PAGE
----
Cover V07, I06


Questions and Answers

Bjorn Satdeva

 Q Is it possible to control print jobs between ATT UNIX SRV4 and Win95?

 A There are several ways to do it. If you are using Sun PCNFS, you can forward print jobs using that suite. Otherwise, you can use a publicly available package called Samba. Samba is distributed under the GNU license.

 Q To run sniffit in interactive mode, is it necessary to have ncurses installed? What is ncurses and how do I install it?

 A ncurses, or New Curses, is a re-implementation of the old curses package with many bug fixes. ncurses is a library, which implements a number of function calls that a programmer can use to write a terminal independent screen I/O code. You will need to download ncurses from an archive somewhere on the Internet, compile it, and then recompile and re-link sniffit using the ncurses library.

 Q How do you configure tcp-wrappers to run? When I run it, the program generates a core file and doesn't do anything.

 A It sounds like you have a compile problem. Even if a C program compiles and produces an executable, that is no guarantee that it actually compiles correctly. Look for compile time error messages and warnings when you build the program. It might also be helpful to use a debugger (e.g., gdb if you are using the GNU compiler suite) to get a stack trace.

tcp-wrappers has been around for a long time and has been ported to a large number of platforms. Unless you are trying to compile it on a new platform, your problem is most likely a misconfiguration somewhere.

 Q I just found out about an HP product called ignite that allows you to make a recovery tape in case your boot disk goes bad. It allows you to boot from the tape drive, and it recreates the disk information and reinstalls all of the software for you automatically. Do you know of any such product for SUN Solaris machines?

 A When I see announcements for such products, I am very suspicious. Often vendors are offering packages that are supposed to help the system administrator, but the implementation have been done by people without real life system administration experience. The way you describe this product sounds exactly like such a situation. I would have a hard time trusting a software package claiming that it will reinstall all my software after a disk crash. I also wonder why I should rely on such a package and not my backup tapes. I will need my backup anyway for the user's data files, and I doubt that the program will be able to configure any software it installs to my specific needs, let alone installing publicly available software from the 'Net, something I am using heavily. Examples of the latter are bind (DNS) and sendmail where the vendors are always behind the latest release.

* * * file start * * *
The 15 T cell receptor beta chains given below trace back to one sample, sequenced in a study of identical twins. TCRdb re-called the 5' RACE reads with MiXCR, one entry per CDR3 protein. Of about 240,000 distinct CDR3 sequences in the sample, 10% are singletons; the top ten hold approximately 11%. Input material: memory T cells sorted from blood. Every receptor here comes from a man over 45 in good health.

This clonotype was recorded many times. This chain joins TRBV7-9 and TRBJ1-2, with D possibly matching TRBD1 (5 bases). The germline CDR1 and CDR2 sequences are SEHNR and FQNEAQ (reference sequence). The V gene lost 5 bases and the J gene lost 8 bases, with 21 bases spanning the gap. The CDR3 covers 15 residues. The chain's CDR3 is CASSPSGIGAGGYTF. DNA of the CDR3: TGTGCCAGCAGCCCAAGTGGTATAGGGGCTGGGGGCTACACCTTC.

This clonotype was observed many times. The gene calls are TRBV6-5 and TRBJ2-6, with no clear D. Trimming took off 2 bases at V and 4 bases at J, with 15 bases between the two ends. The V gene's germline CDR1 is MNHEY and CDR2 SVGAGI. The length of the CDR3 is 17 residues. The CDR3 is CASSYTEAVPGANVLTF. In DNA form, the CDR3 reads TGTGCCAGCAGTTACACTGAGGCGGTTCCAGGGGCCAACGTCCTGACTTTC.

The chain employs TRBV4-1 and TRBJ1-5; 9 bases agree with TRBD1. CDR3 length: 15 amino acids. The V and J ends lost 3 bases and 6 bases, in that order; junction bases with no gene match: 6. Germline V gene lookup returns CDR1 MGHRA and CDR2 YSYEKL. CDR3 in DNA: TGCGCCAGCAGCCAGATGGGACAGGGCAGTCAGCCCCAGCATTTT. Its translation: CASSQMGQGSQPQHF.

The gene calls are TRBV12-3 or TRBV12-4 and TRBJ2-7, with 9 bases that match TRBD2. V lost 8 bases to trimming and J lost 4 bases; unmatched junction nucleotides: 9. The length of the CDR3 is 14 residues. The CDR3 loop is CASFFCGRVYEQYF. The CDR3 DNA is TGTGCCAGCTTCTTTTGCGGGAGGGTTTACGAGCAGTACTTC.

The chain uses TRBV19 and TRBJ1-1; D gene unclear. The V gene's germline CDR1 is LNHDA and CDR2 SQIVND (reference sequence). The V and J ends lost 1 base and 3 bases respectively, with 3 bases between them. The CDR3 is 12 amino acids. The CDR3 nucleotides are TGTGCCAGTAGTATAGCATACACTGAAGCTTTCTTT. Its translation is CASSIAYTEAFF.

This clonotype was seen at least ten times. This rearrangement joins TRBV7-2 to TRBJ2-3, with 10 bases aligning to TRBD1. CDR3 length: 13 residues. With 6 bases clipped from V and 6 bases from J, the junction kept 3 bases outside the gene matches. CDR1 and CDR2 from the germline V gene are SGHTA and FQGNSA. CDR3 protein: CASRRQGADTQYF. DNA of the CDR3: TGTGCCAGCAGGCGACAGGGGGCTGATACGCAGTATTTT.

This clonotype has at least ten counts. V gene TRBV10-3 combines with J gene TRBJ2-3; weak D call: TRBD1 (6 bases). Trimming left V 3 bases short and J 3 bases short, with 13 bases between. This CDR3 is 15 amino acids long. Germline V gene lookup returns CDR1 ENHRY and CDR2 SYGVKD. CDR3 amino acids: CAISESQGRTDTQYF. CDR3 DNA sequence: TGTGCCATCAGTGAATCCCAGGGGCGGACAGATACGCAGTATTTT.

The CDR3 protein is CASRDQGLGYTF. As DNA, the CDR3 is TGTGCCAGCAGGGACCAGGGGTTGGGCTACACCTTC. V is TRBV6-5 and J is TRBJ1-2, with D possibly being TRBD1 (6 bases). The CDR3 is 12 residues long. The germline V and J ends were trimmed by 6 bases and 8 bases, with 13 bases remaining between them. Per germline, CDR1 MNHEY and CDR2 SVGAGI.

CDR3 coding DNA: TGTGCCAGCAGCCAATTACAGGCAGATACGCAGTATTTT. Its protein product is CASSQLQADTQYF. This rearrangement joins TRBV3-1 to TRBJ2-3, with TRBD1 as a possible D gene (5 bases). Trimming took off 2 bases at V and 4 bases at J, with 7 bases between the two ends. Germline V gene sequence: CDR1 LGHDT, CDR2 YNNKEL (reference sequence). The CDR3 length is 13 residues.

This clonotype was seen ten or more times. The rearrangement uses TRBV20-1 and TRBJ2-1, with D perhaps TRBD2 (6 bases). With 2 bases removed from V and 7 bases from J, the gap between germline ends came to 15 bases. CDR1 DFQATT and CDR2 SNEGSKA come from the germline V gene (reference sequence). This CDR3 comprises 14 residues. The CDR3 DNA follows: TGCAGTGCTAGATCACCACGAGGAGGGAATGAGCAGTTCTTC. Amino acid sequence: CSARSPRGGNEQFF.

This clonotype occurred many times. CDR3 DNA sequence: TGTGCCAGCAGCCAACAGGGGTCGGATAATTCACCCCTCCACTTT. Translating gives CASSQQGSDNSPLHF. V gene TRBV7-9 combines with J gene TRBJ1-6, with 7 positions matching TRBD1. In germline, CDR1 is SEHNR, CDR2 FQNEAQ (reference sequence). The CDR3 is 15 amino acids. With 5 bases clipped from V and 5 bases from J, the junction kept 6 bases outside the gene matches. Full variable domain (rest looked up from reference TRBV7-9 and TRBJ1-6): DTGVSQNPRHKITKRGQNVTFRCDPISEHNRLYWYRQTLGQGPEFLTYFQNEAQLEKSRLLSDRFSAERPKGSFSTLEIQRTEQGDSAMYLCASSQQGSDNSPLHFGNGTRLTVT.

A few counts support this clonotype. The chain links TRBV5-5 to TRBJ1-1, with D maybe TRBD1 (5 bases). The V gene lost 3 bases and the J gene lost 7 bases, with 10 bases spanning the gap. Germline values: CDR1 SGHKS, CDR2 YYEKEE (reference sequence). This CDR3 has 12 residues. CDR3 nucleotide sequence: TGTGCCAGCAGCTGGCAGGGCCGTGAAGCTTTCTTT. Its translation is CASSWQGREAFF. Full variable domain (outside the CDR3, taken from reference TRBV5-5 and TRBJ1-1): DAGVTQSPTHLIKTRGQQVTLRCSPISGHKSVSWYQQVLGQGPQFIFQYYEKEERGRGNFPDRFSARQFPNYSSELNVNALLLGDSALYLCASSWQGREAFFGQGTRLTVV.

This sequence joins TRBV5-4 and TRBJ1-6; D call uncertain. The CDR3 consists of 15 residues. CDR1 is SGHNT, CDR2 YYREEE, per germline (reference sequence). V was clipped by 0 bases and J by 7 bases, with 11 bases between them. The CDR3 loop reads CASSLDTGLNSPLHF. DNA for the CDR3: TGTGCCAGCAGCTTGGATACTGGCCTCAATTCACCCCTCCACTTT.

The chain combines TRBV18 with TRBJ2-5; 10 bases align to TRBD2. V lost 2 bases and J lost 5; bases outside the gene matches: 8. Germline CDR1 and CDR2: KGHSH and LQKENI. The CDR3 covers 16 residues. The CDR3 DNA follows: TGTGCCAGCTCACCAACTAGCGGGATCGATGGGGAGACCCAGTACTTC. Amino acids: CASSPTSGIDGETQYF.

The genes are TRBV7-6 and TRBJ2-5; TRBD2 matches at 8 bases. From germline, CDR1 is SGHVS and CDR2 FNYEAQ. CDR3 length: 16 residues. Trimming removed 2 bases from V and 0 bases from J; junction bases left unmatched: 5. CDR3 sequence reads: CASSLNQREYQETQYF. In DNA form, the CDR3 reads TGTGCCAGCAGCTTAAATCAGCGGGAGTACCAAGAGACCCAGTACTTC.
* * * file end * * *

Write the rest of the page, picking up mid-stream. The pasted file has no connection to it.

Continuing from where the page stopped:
So, for the reinstall part of what you describe, I suggest you stick with your backups. That is what they are there for and should do a much better job of bringing the system back. If you do not trust your backups, you have a serious problem, which this product will not address.

As for the other part of your question, a Solaris system can be booted directly from the CD-ROM. Do a boot cdrom from the monitor prompt, and the system should come up with the CD-ROM as the root disk. You can do whatever repairs or restores necessary.

 Q I would like to backup a Linux box from a tape drive attached to a FreeBSD server. Can I NFS mount the Linux box root file system from the BSD box by creating an exports file on the Linux box? Can I then backup via NFS?

 A Personally, I do not trust NFS-mounted file systems for backup purposes. There are simply too many things that can go wrong. I suggest that you use rdump to make your backup across the network, or even better, install Amanda as your backup management system.

The backup is your last line of defense, and should be treated with great care. You not only need to make sure that you have a good backup system, you also need to implement a good quality control system. Unfortunately, the latter is rarely done. The system administrators that I know who are doing quality control of backups are the ones who have been caught in a situation that required a restore and learned the hard way.

 Q We have a UNIX system with three system administrators in two different cities. We would like to create three ROOT access users that can be named to identify which system admin is logged on. And we'd also like to log root commands to a log file. How is the best way to achieve these objectives?